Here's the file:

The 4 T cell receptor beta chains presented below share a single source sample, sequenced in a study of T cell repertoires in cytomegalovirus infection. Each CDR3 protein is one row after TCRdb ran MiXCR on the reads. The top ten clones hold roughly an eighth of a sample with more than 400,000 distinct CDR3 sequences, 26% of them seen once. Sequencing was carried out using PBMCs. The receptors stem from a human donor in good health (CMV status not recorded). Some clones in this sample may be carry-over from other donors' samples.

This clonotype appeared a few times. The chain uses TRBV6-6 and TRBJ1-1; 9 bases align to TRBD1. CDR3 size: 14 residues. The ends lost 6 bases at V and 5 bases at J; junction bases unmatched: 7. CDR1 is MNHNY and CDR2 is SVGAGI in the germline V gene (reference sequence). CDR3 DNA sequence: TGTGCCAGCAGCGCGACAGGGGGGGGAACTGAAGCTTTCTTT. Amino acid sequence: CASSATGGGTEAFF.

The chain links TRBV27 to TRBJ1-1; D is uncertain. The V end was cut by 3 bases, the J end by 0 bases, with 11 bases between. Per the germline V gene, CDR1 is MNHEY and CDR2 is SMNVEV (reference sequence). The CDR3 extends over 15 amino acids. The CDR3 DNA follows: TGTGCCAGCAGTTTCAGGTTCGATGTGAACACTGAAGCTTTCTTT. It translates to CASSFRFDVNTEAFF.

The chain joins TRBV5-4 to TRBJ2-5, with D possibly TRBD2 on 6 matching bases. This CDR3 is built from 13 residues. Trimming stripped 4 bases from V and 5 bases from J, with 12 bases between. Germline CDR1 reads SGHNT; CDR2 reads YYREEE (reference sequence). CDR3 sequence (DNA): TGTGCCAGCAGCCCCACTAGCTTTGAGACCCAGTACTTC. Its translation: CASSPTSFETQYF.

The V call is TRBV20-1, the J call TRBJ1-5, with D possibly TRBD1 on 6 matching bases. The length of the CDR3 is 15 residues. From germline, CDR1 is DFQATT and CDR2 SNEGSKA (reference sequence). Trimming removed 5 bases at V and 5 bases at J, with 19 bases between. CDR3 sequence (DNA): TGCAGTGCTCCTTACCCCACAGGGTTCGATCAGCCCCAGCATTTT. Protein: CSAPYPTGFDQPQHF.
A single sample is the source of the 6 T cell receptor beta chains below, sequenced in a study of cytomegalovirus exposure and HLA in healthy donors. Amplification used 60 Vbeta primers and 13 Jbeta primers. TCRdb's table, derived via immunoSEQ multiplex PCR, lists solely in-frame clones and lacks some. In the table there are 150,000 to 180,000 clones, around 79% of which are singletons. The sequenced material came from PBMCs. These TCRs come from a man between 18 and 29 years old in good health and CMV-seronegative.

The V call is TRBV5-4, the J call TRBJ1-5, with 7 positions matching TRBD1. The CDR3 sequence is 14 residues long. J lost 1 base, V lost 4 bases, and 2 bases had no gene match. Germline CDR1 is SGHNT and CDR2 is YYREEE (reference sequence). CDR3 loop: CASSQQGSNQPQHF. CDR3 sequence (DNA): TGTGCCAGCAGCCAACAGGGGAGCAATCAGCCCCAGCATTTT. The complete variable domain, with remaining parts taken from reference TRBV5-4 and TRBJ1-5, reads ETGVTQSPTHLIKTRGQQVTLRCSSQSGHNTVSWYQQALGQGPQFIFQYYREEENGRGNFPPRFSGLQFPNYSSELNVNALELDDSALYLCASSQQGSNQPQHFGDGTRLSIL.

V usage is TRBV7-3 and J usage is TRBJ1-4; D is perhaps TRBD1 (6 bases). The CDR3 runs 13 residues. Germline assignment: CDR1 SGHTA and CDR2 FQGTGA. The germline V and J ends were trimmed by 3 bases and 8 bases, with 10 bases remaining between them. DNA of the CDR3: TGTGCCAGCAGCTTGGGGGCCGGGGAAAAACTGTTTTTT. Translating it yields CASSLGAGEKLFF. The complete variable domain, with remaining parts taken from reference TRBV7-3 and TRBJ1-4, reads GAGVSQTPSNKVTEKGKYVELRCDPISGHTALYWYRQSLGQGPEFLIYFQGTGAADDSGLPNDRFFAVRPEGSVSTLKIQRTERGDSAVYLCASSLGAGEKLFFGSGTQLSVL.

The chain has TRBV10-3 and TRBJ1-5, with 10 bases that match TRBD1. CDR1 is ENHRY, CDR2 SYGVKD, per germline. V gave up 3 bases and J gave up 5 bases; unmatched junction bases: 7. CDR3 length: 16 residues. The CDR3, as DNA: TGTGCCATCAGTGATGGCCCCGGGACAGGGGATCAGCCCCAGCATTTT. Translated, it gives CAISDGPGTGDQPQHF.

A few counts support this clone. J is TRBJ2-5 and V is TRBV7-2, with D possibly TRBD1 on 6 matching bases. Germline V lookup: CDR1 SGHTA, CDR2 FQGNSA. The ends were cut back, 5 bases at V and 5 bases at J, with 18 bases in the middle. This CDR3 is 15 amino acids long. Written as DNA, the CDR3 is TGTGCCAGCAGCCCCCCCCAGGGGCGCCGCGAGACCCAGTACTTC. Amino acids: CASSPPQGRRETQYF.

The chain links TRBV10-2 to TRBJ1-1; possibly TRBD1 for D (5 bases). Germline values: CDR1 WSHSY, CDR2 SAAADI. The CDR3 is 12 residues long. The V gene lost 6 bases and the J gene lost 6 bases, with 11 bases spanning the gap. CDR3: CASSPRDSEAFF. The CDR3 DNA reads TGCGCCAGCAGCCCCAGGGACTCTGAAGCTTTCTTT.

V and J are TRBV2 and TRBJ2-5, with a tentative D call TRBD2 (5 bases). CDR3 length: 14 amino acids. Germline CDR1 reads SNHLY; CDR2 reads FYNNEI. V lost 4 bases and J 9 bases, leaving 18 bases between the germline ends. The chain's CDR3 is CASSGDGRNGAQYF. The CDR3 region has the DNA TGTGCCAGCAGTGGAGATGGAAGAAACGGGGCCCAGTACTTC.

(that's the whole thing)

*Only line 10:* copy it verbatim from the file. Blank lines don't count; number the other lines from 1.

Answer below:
A few counts support this clone. J is TRBJ2-5 and V is TRBV7-2, with D possibly TRBD1 on 6 matching bases. Germline V lookup: CDR1 SGHTA, CDR2 FQGNSA. The ends were cut back, 5 bases at V and 5 bases at J, with 18 bases in the middle. This CDR3 is 15 amino acids long. Written as DNA, the CDR3 is TGTGCCAGCAGCCCCCCCCAGGGGCGCCGCGAGACCCAGTACTTC. Amino acids: CASSPPQGRRETQYF.